Tertiary Update Vol 18 No 36
The University of Auckland’s vice-chancellor, Stuart McCutcheon, has sent his negotiating team back into negotiations after a Fair Pay rally last week marched to his office.
People working at the university used the rally to call for the vice-chancellor to negotiate pay with them rather than presenting it as a fait accompli outside of negotiations.
Negotiations will resume next week, 6 November, after the vice-chancellor’s representatives agreed to make a pay offer on that date.
TEU branch co-president Josanne Blyth says the turnaround is a big step forward.
“We will wait and see what the pay offer is, but one of our fundamental goals at these negotiations was to negotiate pay across the table with the vice-chancellor’s team.”
“Next week we will do that.”
Blyth says the union is also looking to replace the pay system for professional staff with one that is fairer.
“One of the issues we want to talk about next week is a better way of rewarding professional staff. The current system is performance pay, but the system itself is not performing. All professional staff are working hard supporting Auckland University, but the vast majority get no performance-based pay rise each year,” says Blyth.
Also in Tertiary Update this week
- Admin review threatens general staff at Otago
- Waikato misuses PBRF to pressure retirements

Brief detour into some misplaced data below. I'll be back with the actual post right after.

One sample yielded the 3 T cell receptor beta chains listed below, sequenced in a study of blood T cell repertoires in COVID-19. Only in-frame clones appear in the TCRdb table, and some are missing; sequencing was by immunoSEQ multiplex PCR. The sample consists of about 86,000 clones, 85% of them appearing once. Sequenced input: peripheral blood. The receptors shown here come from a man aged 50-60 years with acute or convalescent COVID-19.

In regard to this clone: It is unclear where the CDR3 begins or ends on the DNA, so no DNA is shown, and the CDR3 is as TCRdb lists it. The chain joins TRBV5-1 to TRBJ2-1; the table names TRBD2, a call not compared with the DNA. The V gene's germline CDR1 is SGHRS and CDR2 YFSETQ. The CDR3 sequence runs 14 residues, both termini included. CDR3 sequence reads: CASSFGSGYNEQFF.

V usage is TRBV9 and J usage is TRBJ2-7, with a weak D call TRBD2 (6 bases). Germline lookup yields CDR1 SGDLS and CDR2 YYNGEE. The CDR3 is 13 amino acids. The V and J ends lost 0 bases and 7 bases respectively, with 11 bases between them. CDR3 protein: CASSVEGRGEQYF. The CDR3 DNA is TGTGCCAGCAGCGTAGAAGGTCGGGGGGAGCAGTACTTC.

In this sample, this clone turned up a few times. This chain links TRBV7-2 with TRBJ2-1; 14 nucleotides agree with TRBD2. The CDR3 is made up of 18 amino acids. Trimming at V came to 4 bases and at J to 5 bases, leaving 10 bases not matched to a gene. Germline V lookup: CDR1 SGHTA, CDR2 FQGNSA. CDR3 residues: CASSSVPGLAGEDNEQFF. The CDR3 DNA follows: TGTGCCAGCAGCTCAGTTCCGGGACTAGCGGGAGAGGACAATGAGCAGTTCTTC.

- Learning without the hassle of lessons
- Massey votes on new agreement
Aoraki Polytechnic is pleased to be able to confirm that Aoraki’s Dunedin-based courses will transfer to Otago Polytechnic from the start of next year – Aoraki Polytechnic
At NorthTec’s TEU meeting last week the branch celebrated their successful “50 in 15” campaign – 50 new people joined the union this year, a mix of academic and allied staff. The branch had a draw for iPads – one for a new member, which was won by Kelly McCallum, and one for a member who had recruited a new member, won by Justin Fitton – Flickr
A national agricultural training provider has collapsed after being ordered to pay back $6 million to the government. Agribusiness Training Ltd went into liquidation two days ago in the wake of an investigation which found it had failed to deliver programmes it was funded for, the Tertiary Education Commission said – New Zealand Herald
New Zealander Peter Cooper has donated $74 million to Georgetown University in Washington, D.C. for the creation of a leadership programme for the university’s student-athletes, and to fund a sports field – New Zealand Herald
Students in debt, professors in poverty – what’s going wrong? – Huffington Post